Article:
Reading from a different angle

Courtesy SparklingAdventures.com

Courtesy SparklingAdventures.com

Our class recently discussed S E Hinton’s The Outsiders (1967), considering it in the light of Erik Erikson’s views (1963) on American identity, which he believes developed under the pressures of various “polarities”: individualism vs. loyalty to the community, hard vs. soft (“better a sinner than a sucker”), etc. If you’ve read Hinton’s breakout novel, published when she was just 17 years old, you know Ponyboy’s struggles as he negotiates the embattled line between the Greasers and the Socs.

It’s a popular book, riffing off of West Side Story, The Wild Ones, Rebel Without a Cause and other outsider/insider texts. Hinton’s novel highlights the lower-class and middle-class divide: what kind of cars the members of the two gangs own, where they live, where they hang out, what they wear. To modern readers, the divide is visible, felt, continually contested. There is no DMZ, only “our turf” and “their turf”.

Which brings me to my point. While Erikson allows us to see Ponyboy’s struggle as a metaphor for every American’s struggle, it’s a monochromatic and monogendered struggle. That is, Hinton’s characters (and Erikson’s examples) are all white and mostly male.

Do modern teens, living in a more integrated country (albeit still haunted by racism and its consequences), notice the missing people? Is it enough to argue that Hinton’s purpose was NOT to address issues of race or gender? Is there any benefit in asking students to consider the novel from the stance of a woman or a person of color?

9780060243647_xlgDown-These-Mean-Streets-9780679781424Because my job requires me to think about diversity – among the teachers in my courses and their current and future students – I read with such questions in mind. It may be that the way to make the omissions visible is to pair Hinton’s book with something like Walter Dean Myers’ Scorpions, featuring African American and Puerto Rican characters. Set in Harlem the 1980s, Myers’ novel is closer to the experiences of students in NYC classrooms. Piri Thomas’ Down These Mean Streets is another, perhaps even more interesting option, since it was published the same year as The Outsiders.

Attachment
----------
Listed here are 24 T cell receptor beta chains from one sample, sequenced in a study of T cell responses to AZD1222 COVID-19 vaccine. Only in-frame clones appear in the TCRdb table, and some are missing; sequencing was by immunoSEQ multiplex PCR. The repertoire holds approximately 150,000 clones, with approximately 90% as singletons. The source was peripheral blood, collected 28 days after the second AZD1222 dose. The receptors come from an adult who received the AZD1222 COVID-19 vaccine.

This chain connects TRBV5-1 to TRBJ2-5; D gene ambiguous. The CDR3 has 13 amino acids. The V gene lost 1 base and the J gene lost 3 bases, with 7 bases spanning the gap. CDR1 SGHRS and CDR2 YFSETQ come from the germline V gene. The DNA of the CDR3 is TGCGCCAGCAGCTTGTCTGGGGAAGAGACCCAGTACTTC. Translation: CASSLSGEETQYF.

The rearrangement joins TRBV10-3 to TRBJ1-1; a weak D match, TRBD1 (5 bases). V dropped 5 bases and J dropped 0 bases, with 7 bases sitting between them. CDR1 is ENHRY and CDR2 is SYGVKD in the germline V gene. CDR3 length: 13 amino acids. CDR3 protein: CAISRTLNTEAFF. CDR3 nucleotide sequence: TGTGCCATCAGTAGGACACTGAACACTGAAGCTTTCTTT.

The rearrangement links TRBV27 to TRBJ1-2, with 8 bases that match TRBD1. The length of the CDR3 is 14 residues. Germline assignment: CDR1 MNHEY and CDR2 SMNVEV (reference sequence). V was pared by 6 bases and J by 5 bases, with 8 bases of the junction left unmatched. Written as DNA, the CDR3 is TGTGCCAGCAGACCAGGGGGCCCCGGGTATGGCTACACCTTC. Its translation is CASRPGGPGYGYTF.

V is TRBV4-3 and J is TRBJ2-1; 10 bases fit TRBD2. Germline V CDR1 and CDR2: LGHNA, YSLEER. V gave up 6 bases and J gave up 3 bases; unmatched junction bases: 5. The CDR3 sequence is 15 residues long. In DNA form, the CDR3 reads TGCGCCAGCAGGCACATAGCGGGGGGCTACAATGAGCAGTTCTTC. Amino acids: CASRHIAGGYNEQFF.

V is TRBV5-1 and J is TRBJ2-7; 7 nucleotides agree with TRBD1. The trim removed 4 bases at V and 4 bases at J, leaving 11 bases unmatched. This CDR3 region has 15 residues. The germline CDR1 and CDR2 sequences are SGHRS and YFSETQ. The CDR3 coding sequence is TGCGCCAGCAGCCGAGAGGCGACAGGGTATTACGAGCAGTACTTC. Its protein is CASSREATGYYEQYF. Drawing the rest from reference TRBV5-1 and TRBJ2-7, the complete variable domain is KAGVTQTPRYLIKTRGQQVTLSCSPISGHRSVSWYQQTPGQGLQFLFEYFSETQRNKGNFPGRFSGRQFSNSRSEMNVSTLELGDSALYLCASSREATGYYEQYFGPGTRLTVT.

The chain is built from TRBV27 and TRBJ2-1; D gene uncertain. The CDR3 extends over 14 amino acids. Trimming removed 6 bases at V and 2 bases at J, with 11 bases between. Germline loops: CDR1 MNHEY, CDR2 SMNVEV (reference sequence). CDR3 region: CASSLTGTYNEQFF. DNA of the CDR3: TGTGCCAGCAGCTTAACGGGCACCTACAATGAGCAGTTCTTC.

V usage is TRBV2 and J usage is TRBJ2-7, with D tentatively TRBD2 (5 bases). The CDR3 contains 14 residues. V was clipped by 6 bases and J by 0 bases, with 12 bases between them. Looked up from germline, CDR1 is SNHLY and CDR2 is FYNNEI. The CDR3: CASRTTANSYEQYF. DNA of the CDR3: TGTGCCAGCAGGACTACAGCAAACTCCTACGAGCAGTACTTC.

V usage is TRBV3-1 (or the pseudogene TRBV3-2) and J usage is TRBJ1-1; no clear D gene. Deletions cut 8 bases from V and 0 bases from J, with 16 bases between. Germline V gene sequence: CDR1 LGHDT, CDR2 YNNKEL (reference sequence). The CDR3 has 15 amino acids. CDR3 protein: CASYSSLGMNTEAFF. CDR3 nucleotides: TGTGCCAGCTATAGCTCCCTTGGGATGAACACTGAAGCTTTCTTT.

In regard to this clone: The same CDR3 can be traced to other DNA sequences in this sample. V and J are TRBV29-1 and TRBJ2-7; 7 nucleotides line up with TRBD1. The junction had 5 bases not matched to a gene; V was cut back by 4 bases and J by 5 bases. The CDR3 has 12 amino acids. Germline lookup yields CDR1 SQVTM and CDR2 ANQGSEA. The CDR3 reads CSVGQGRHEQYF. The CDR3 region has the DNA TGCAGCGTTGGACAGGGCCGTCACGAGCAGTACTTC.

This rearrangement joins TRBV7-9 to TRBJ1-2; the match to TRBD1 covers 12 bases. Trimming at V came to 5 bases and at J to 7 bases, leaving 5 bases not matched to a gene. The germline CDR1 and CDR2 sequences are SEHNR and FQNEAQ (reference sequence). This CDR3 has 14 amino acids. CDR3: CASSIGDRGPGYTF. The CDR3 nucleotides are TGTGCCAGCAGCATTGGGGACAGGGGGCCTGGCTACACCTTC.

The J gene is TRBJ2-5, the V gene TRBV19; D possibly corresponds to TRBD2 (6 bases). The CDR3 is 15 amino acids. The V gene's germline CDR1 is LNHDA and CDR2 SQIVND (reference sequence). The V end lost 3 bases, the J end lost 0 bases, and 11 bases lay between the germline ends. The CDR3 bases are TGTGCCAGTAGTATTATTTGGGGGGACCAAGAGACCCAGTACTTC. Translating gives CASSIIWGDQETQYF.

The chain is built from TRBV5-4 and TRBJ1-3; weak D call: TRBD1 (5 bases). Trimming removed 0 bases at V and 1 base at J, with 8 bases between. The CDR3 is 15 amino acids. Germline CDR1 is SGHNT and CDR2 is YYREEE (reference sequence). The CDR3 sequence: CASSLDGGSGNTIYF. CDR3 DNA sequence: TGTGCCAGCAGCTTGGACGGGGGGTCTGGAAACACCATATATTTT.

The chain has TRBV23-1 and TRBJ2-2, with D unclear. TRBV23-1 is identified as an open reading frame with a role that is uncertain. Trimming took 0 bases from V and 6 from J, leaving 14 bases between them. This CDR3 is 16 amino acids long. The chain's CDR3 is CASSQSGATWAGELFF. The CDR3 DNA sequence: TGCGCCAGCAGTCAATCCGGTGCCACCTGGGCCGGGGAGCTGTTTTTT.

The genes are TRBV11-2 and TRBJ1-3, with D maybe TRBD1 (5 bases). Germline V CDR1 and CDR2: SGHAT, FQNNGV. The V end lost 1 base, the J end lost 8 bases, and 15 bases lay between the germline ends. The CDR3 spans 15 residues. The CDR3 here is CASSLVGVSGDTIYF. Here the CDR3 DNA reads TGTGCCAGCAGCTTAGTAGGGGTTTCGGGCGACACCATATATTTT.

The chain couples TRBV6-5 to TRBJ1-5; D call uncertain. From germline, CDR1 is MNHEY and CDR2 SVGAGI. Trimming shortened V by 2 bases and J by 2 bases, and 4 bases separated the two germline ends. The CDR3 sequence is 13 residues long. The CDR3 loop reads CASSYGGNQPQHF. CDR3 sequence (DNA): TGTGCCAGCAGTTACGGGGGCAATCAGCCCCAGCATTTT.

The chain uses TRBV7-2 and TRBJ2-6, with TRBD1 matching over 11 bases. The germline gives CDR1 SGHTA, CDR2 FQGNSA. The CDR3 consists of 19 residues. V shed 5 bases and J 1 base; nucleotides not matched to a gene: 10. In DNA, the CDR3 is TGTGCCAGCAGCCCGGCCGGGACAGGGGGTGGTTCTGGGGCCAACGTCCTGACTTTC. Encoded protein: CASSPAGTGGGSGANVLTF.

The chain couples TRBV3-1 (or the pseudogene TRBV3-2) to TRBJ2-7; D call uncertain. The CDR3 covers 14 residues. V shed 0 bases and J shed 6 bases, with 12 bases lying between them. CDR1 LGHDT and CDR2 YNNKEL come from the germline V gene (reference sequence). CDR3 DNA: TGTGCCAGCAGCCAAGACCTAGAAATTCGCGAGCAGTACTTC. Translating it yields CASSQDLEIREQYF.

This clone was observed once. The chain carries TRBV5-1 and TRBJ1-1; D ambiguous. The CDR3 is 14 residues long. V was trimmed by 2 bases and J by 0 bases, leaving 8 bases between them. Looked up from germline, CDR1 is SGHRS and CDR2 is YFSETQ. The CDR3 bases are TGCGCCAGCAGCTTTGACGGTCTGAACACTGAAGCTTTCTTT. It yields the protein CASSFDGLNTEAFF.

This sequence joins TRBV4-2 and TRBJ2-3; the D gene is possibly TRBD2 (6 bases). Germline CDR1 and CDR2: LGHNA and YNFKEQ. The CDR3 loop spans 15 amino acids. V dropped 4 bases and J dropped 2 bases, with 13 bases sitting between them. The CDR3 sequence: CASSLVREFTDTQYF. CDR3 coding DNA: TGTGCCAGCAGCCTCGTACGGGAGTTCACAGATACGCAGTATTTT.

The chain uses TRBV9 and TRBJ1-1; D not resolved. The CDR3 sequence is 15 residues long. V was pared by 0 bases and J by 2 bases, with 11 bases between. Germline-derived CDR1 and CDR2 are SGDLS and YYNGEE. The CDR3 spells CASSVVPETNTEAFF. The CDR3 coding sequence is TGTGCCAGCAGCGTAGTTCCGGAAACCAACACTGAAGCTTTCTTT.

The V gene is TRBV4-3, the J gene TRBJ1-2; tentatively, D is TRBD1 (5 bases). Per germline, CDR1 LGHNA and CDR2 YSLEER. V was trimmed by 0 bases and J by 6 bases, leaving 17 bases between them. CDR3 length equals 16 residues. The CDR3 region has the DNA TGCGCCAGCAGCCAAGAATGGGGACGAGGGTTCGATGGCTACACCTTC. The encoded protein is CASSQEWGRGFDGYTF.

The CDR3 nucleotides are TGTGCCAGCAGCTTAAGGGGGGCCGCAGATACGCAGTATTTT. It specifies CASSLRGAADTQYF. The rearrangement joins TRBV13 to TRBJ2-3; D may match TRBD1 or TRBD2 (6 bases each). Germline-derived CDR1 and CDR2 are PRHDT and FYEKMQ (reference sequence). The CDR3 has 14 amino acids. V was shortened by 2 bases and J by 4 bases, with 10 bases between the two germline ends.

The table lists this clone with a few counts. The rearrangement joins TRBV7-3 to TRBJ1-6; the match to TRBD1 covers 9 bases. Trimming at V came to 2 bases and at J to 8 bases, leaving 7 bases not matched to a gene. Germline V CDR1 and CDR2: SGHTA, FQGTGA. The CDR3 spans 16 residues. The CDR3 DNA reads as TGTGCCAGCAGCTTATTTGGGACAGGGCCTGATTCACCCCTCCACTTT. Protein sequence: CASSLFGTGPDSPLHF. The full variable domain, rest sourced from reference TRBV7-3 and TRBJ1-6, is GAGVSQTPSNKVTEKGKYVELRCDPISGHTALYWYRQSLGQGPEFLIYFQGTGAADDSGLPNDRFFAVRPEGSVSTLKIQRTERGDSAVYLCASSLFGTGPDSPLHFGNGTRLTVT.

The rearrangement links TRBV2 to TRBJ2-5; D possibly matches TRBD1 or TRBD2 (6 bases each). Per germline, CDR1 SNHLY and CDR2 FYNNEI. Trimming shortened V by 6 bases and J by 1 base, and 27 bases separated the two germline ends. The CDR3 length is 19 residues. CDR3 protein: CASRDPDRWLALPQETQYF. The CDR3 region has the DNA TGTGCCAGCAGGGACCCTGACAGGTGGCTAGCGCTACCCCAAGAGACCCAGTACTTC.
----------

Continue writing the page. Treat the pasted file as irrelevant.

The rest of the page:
Whichever book I select, it will at least address one part of diversity, helping readers to see and wonder about what’s missing.

-BR

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4 thoughts on “Reading from a different angle

  1. Thanks for this thoughtful post, BR. You raise some really interesting questions. The one that was of particular interest to me was: “Is there any benefit in asking students to consider the novel from the stance of a woman or a person of color?” My answer to this question would be yes. I can hardly think of a time when it wouldn’t be a good idea to consider a novel – or any sort of text – from the stance of a woman or person of color. Considering The Outsiders from these points of view might make Ponyboy and the gang’s experience seem more time-, place- and race-specific or, contrarily, more universal than previously thought.

    I also want to thank you for your recommendations of Scorpion and Down These Mean Streets. I had never heard of them before today, but they look great!

    -SD

  2. BR, I think you made an excellent point but while readers can’t connect to it in terms of gender and/or race- they connect to something more important : the financial way of life and the feelings that are so common no matter what color you are or who you are. I see the financial struggles that pony boy went through and I instantly think of my students and the stories they have told me about home. I can immediately draw the connection of a home that is hanging on a thread financially. I also see something that is important about that too. When Ponyboy and Cherry are talking the first time and they both talk about seeing the same moon and their similar and yet different struggle what do you believe Hinton is really saying there (subconsciously or consciously)? I love to focus on books that are extremely diverse and my kids (who are predominantly minorities) can connect to and live through. This book, while having a predominantly white characters, is able to have the reader from any race/socioeconomic status relate to the struggles of the Greasers and the Socs.

    -DML

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